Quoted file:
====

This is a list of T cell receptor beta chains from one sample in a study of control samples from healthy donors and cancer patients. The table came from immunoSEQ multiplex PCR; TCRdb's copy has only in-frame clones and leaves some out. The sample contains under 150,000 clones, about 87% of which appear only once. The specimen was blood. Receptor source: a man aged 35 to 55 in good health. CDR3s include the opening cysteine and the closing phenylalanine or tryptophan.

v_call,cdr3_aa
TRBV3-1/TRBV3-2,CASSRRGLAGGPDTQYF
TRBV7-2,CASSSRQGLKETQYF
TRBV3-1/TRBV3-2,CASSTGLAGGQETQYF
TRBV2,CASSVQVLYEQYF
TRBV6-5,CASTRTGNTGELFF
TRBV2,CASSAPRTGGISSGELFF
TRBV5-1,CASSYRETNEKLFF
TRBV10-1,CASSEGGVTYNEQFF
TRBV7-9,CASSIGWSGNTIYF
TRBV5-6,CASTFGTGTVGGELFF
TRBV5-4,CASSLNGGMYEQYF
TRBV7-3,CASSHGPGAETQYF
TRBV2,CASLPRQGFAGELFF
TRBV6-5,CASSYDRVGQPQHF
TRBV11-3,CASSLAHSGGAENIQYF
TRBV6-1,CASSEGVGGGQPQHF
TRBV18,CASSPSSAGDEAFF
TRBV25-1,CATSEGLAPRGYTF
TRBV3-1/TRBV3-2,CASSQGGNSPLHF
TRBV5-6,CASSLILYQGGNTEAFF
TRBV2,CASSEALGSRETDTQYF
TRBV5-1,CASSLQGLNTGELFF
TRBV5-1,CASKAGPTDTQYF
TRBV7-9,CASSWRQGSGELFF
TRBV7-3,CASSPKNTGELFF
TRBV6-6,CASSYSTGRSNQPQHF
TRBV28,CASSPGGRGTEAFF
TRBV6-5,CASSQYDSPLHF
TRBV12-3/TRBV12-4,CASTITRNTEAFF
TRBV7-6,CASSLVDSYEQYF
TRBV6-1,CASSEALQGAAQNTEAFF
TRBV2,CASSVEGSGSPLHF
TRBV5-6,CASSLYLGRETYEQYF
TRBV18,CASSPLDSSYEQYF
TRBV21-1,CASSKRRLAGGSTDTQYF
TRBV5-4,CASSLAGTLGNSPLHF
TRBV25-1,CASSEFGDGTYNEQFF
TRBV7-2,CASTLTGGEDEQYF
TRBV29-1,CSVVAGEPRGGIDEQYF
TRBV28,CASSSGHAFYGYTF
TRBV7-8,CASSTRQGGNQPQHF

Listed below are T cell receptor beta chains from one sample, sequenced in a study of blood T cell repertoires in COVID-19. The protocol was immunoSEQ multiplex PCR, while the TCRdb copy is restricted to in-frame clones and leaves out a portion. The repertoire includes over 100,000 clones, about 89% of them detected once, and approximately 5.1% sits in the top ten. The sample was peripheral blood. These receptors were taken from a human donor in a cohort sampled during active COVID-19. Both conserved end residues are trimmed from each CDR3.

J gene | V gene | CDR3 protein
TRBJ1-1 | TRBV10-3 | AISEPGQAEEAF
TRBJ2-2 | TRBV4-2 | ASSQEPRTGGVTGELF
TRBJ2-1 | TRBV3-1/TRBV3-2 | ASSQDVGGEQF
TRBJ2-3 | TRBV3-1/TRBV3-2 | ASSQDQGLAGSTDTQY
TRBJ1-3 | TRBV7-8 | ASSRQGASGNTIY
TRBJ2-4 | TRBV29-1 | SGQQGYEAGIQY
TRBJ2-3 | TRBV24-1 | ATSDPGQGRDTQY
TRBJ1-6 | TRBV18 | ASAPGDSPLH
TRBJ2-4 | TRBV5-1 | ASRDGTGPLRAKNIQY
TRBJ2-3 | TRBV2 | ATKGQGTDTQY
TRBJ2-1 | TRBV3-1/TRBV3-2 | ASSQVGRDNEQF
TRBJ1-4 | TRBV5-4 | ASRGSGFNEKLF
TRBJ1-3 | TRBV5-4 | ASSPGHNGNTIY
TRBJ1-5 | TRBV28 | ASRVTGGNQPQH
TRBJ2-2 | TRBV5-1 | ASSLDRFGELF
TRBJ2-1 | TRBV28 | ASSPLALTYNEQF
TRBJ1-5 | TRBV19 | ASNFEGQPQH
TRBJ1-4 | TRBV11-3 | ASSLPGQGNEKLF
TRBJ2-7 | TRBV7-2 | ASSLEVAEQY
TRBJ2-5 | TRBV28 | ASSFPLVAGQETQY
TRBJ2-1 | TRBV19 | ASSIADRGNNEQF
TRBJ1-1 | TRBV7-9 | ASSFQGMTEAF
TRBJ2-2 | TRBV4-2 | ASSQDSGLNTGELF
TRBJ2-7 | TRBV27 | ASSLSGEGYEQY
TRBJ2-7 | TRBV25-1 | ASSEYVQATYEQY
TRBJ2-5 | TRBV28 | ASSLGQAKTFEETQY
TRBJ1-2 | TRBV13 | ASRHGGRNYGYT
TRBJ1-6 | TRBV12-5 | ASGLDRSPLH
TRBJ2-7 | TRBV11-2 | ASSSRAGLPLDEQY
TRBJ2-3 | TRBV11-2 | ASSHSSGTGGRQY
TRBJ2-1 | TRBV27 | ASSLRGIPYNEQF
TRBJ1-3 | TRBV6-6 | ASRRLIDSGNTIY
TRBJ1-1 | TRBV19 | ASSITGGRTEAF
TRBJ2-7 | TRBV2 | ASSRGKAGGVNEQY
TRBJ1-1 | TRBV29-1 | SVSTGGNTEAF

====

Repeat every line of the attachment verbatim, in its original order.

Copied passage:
This is a list of T cell receptor beta chains from one sample in a study of control samples from healthy donors and cancer patients. The table came from immunoSEQ multiplex PCR; TCRdb's copy has only in-frame clones and leaves some out. The sample contains under 150,000 clones, about 87% of which appear only once. The specimen was blood. Receptor source: a man aged 35 to 55 in good health. CDR3s include the opening cysteine and the closing phenylalanine or tryptophan.

v_call,cdr3_aa
TRBV3-1/TRBV3-2,CASSRRGLAGGPDTQYF
TRBV7-2,CASSSRQGLKETQYF
TRBV3-1/TRBV3-2,CASSTGLAGGQETQYF
TRBV2,CASSVQVLYEQYF
TRBV6-5,CASTRTGNTGELFF
TRBV2,CASSAPRTGGISSGELFF
TRBV5-1,CASSYRETNEKLFF
TRBV10-1,CASSEGGVTYNEQFF
TRBV7-9,CASSIGWSGNTIYF
TRBV5-6,CASTFGTGTVGGELFF
TRBV5-4,CASSLNGGMYEQYF
TRBV7-3,CASSHGPGAETQYF
TRBV2,CASLPRQGFAGELFF
TRBV6-5,CASSYDRVGQPQHF
TRBV11-3,CASSLAHSGGAENIQYF
TRBV6-1,CASSEGVGGGQPQHF
TRBV18,CASSPSSAGDEAFF
TRBV25-1,CATSEGLAPRGYTF
TRBV3-1/TRBV3-2,CASSQGGNSPLHF
TRBV5-6,CASSLILYQGGNTEAFF
TRBV2,CASSEALGSRETDTQYF
TRBV5-1,CASSLQGLNTGELFF
TRBV5-1,CASKAGPTDTQYF
TRBV7-9,CASSWRQGSGELFF
TRBV7-3,CASSPKNTGELFF
TRBV6-6,CASSYSTGRSNQPQHF
TRBV28,CASSPGGRGTEAFF
TRBV6-5,CASSQYDSPLHF
TRBV12-3/TRBV12-4,CASTITRNTEAFF
TRBV7-6,CASSLVDSYEQYF
TRBV6-1,CASSEALQGAAQNTEAFF
TRBV2,CASSVEGSGSPLHF
TRBV5-6,CASSLYLGRETYEQYF
TRBV18,CASSPLDSSYEQYF
TRBV21-1,CASSKRRLAGGSTDTQYF
TRBV5-4,CASSLAGTLGNSPLHF
TRBV25-1,CASSEFGDGTYNEQFF
TRBV7-2,CASTLTGGEDEQYF
TRBV29-1,CSVVAGEPRGGIDEQYF
TRBV28,CASSSGHAFYGYTF
TRBV7-8,CASSTRQGGNQPQHF

Listed below are T cell receptor beta chains from one sample, sequenced in a study of blood T cell repertoires in COVID-19. The protocol was immunoSEQ multiplex PCR, while the TCRdb copy is restricted to in-frame clones and leaves out a portion. The repertoire includes over 100,000 clones, about 89% of them detected once, and approximately 5.1% sits in the top ten. The sample was peripheral blood. These receptors were taken from a human donor in a cohort sampled during active COVID-19. Both conserved end residues are trimmed from each CDR3.

J gene | V gene | CDR3 protein
TRBJ1-1 | TRBV10-3 | AISEPGQAEEAF
TRBJ2-2 | TRBV4-2 | ASSQEPRTGGVTGELF
TRBJ2-1 | TRBV3-1/TRBV3-2 | ASSQDVGGEQF
TRBJ2-3 | TRBV3-1/TRBV3-2 | ASSQDQGLAGSTDTQY
TRBJ1-3 | TRBV7-8 | ASSRQGASGNTIY
TRBJ2-4 | TRBV29-1 | SGQQGYEAGIQY
TRBJ2-3 | TRBV24-1 | ATSDPGQGRDTQY
TRBJ1-6 | TRBV18 | ASAPGDSPLH
TRBJ2-4 | TRBV5-1 | ASRDGTGPLRAKNIQY
TRBJ2-3 | TRBV2 | ATKGQGTDTQY
TRBJ2-1 | TRBV3-1/TRBV3-2 | ASSQVGRDNEQF
TRBJ1-4 | TRBV5-4 | ASRGSGFNEKLF
TRBJ1-3 | TRBV5-4 | ASSPGHNGNTIY
TRBJ1-5 | TRBV28 | ASRVTGGNQPQH
TRBJ2-2 | TRBV5-1 | ASSLDRFGELF
TRBJ2-1 | TRBV28 | ASSPLALTYNEQF
TRBJ1-5 | TRBV19 | ASNFEGQPQH
TRBJ1-4 | TRBV11-3 | ASSLPGQGNEKLF
TRBJ2-7 | TRBV7-2 | ASSLEVAEQY
TRBJ2-5 | TRBV28 | ASSFPLVAGQETQY
TRBJ2-1 | TRBV19 | ASSIADRGNNEQF
TRBJ1-1 | TRBV7-9 | ASSFQGMTEAF
TRBJ2-2 | TRBV4-2 | ASSQDSGLNTGELF
TRBJ2-7 | TRBV27 | ASSLSGEGYEQY
TRBJ2-7 | TRBV25-1 | ASSEYVQATYEQY
TRBJ2-5 | TRBV28 | ASSLGQAKTFEETQY
TRBJ1-2 | TRBV13 | ASRHGGRNYGYT
TRBJ1-6 | TRBV12-5 | ASGLDRSPLH
TRBJ2-7 | TRBV11-2 | ASSSRAGLPLDEQY
TRBJ2-3 | TRBV11-2 | ASSHSSGTGGRQY
TRBJ2-1 | TRBV27 | ASSLRGIPYNEQF
TRBJ1-3 | TRBV6-6 | ASRRLIDSGNTIY
TRBJ1-1 | TRBV19 | ASSITGGRTEAF
TRBJ2-7 | TRBV2 | ASSRGKAGGVNEQY
TRBJ1-1 | TRBV29-1 | SVSTGGNTEAF